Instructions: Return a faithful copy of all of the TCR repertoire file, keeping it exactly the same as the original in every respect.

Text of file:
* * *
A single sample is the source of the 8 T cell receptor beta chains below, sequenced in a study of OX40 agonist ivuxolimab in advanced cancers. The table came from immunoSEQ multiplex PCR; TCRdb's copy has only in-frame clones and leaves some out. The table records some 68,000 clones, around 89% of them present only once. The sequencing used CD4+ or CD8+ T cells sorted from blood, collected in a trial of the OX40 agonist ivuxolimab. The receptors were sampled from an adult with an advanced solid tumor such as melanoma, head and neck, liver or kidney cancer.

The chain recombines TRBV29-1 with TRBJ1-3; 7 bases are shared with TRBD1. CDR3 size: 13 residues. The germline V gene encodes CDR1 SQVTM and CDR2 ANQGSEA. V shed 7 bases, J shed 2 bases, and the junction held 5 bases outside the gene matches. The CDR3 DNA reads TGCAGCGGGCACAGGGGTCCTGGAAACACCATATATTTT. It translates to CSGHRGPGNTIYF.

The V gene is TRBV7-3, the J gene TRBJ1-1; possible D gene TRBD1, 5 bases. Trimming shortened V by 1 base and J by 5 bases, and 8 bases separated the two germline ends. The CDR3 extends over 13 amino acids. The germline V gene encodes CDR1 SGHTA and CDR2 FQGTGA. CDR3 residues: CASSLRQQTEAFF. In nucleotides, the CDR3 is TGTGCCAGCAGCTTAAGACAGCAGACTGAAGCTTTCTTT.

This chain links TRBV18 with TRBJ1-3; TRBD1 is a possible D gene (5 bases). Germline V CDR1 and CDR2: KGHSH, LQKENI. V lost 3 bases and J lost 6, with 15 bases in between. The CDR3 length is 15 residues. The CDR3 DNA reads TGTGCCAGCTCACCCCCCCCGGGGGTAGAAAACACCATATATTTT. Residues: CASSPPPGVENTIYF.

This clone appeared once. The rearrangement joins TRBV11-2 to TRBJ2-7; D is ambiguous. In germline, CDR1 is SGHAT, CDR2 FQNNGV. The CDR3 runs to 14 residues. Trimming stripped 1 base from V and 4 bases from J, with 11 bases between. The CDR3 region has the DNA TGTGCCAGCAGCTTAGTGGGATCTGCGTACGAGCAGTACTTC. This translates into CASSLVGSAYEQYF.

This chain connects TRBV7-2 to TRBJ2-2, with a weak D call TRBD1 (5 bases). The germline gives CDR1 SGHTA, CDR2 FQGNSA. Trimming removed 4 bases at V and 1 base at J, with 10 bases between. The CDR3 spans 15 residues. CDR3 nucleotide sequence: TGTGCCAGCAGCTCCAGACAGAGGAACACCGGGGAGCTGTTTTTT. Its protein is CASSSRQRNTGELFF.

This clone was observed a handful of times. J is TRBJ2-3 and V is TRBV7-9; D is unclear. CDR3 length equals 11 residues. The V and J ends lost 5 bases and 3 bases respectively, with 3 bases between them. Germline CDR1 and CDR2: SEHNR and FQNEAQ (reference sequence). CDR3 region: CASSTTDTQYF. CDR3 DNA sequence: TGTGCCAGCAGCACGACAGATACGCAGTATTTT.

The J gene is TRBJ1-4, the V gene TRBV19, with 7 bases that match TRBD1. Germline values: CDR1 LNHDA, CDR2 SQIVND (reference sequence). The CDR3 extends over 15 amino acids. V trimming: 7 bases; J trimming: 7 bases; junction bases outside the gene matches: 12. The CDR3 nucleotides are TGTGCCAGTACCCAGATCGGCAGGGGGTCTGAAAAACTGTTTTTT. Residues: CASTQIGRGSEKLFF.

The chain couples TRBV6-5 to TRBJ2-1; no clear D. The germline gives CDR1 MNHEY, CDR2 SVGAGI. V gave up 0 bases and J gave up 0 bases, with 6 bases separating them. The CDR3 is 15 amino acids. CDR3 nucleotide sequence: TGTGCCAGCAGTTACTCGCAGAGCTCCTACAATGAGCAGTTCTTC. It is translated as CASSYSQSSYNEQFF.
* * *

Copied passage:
A single sample is the source of the 8 T cell receptor beta chains below, sequenced in a study of OX40 agonist ivuxolimab in advanced cancers. The table came from immunoSEQ multiplex PCR; TCRdb's copy has only in-frame clones and leaves some out. The table records some 68,000 clones, around 89% of them present only once. The sequencing used CD4+ or CD8+ T cells sorted from blood, collected in a trial of the OX40 agonist ivuxolimab. The receptors were sampled from an adult with an advanced solid tumor such as melanoma, head and neck, liver or kidney cancer.

The chain recombines TRBV29-1 with TRBJ1-3; 7 bases are shared with TRBD1. CDR3 size: 13 residues. The germline V gene encodes CDR1 SQVTM and CDR2 ANQGSEA. V shed 7 bases, J shed 2 bases, and the junction held 5 bases outside the gene matches. The CDR3 DNA reads TGCAGCGGGCACAGGGGTCCTGGAAACACCATATATTTT. It translates to CSGHRGPGNTIYF.

The V gene is TRBV7-3, the J gene TRBJ1-1; possible D gene TRBD1, 5 bases. Trimming shortened V by 1 base and J by 5 bases, and 8 bases separated the two germline ends. The CDR3 extends over 13 amino acids. The germline V gene encodes CDR1 SGHTA and CDR2 FQGTGA. CDR3 residues: CASSLRQQTEAFF. In nucleotides, the CDR3 is TGTGCCAGCAGCTTAAGACAGCAGACTGAAGCTTTCTTT.

This chain links TRBV18 with TRBJ1-3; TRBD1 is a possible D gene (5 bases). Germline V CDR1 and CDR2: KGHSH, LQKENI. V lost 3 bases and J lost 6, with 15 bases in between. The CDR3 length is 15 residues. The CDR3 DNA reads TGTGCCAGCTCACCCCCCCCGGGGGTAGAAAACACCATATATTTT. Residues: CASSPPPGVENTIYF.

This clone appeared once. The rearrangement joins TRBV11-2 to TRBJ2-7; D is ambiguous. In germline, CDR1 is SGHAT, CDR2 FQNNGV. The CDR3 runs to 14 residues. Trimming stripped 1 base from V and 4 bases from J, with 11 bases between. The CDR3 region has the DNA TGTGCCAGCAGCTTAGTGGGATCTGCGTACGAGCAGTACTTC. This translates into CASSLVGSAYEQYF.

This chain connects TRBV7-2 to TRBJ2-2, with a weak D call TRBD1 (5 bases). The germline gives CDR1 SGHTA, CDR2 FQGNSA. Trimming removed 4 bases at V and 1 base at J, with 10 bases between. The CDR3 spans 15 residues. CDR3 nucleotide sequence: TGTGCCAGCAGCTCCAGACAGAGGAACACCGGGGAGCTGTTTTTT. Its protein is CASSSRQRNTGELFF.

This clone was observed a handful of times. J is TRBJ2-3 and V is TRBV7-9; D is unclear. CDR3 length equals 11 residues. The V and J ends lost 5 bases and 3 bases respectively, with 3 bases between them. Germline CDR1 and CDR2: SEHNR and FQNEAQ (reference sequence). CDR3 region: CASSTTDTQYF. CDR3 DNA sequence: TGTGCCAGCAGCACGACAGATACGCAGTATTTT.

The J gene is TRBJ1-4, the V gene TRBV19, with 7 bases that match TRBD1. Germline values: CDR1 LNHDA, CDR2 SQIVND (reference sequence). The CDR3 extends over 15 amino acids. V trimming: 7 bases; J trimming: 7 bases; junction bases outside the gene matches: 12. The CDR3 nucleotides are TGTGCCAGTACCCAGATCGGCAGGGGGTCTGAAAAACTGTTTTTT. Residues: CASTQIGRGSEKLFF.

The chain couples TRBV6-5 to TRBJ2-1; no clear D. The germline gives CDR1 MNHEY, CDR2 SVGAGI. V gave up 0 bases and J gave up 0 bases, with 6 bases separating them. The CDR3 is 15 amino acids. CDR3 nucleotide sequence: TGTGCCAGCAGTTACTCGCAGAGCTCCTACAATGAGCAGTTCTTC. It is translated as CASSYSQSSYNEQFF.